Nelson Mandela (1918-2013)
On 5 August 1962, an otherwise ordinary piece of road along the R103, roughly three kilometres outside Howick in South Africa's KwaZulu-Natal province, suddenly took on profound consequence. Armed apartheid police flagged down a car in which Nelson Mandela was pretending to be the chauffeur.
Marking the 50-year anniversary of what began Nelson Mandela's "long walk to freedom" - and the piece of land that, quite randomly, irrevocably altered the history of South Africa - is a quietly powerful new sculpture, set into the environment of this silently potent space.
The extraordinary sculpture by artist Marco Cianfanelli comprises 50 steel column constructions - each between 6.5 and 9.5 metres tall - set into the KwaZulu-Natal Midlands landscape.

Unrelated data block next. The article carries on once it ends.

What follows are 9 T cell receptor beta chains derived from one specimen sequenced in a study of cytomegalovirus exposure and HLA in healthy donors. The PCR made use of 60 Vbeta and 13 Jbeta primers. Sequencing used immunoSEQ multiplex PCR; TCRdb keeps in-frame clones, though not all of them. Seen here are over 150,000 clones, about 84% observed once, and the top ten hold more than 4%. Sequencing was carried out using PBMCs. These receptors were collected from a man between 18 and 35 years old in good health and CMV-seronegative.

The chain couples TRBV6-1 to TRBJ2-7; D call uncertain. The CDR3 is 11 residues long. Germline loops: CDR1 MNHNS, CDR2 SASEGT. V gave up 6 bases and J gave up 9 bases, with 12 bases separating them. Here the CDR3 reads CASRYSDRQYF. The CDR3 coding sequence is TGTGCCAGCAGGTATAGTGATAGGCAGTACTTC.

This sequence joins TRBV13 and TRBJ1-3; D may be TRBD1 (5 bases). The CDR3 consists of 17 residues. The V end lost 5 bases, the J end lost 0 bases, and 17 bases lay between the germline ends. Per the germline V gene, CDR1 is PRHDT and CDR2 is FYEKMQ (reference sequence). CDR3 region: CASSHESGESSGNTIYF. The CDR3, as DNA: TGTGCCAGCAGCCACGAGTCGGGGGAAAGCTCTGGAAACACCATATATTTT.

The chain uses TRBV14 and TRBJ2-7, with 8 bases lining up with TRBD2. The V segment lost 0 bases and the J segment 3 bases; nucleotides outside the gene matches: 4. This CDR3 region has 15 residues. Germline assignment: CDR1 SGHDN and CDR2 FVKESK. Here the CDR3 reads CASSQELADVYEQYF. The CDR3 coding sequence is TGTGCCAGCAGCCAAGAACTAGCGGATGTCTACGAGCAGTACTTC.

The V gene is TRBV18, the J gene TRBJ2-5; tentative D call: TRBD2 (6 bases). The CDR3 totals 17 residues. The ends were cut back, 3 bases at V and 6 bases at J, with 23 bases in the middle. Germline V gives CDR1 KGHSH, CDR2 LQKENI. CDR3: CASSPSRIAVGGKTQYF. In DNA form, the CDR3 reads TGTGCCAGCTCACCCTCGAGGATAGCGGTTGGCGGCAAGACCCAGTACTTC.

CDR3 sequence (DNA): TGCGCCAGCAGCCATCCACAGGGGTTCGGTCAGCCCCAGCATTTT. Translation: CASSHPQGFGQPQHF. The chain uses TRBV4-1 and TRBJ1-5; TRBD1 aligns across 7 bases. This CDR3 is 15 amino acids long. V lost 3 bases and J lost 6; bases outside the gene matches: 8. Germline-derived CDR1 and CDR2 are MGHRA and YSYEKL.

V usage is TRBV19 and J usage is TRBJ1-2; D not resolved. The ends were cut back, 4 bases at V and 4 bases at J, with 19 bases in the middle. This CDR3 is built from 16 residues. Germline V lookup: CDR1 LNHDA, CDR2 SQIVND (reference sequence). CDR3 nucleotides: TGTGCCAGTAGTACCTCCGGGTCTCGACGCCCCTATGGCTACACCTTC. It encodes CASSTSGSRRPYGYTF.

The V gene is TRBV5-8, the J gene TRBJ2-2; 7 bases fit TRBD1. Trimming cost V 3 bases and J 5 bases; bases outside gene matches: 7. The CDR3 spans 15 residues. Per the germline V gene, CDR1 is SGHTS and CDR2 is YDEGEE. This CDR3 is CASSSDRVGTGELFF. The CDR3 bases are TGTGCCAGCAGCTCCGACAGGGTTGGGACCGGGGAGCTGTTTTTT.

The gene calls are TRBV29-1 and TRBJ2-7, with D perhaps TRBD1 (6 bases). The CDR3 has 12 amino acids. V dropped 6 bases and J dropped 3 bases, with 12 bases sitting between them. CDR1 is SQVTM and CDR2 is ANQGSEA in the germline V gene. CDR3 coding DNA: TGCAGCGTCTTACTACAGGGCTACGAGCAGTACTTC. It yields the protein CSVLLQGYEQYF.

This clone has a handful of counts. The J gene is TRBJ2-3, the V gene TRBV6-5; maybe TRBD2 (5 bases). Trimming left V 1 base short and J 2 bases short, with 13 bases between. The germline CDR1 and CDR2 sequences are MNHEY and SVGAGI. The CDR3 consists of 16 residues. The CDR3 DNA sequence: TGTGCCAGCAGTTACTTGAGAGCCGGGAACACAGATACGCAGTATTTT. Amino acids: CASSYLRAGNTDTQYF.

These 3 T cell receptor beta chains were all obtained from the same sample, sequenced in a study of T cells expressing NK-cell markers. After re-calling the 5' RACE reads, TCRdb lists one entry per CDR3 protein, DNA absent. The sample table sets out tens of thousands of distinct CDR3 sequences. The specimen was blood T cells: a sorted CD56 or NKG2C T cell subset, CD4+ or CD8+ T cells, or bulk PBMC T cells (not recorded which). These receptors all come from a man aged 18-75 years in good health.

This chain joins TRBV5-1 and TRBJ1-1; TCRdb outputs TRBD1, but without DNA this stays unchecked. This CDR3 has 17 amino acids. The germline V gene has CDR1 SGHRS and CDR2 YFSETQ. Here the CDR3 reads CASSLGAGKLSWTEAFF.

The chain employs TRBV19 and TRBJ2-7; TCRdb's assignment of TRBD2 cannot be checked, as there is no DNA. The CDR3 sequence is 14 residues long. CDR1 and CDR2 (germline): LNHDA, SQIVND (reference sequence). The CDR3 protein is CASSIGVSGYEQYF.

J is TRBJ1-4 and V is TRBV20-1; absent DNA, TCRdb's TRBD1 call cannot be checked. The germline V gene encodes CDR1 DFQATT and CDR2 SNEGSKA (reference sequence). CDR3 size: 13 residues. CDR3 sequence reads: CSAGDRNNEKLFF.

The approach to the site, designed by architect Jeremy Rose of Mashabane Rose Associates, leads one down a path towards the sculpture where, at a distance of 35 metres, a portrait of Nelson Mandela, looking west, comes into focus as the 50 linear vertical units line up to create the illusion of a flat image.
Cianfanelli says of the deliberate structural paradox: "The 50 columns represent the 50 years since his capture, but they also suggest the idea of many making the whole; of solidarity.
"It points to an irony, as the political act of Mandela's incarceration cemented his status as an icon of struggle, which helped ferment the groundswell of resistance, solidarity and uprising, bringing about political change and democracy."
Today, 5 December 2013, as Nelson Mandela marches into the freedom of God's eternity, we pray that he may rest in peace and inspire many to walk in his footsteps.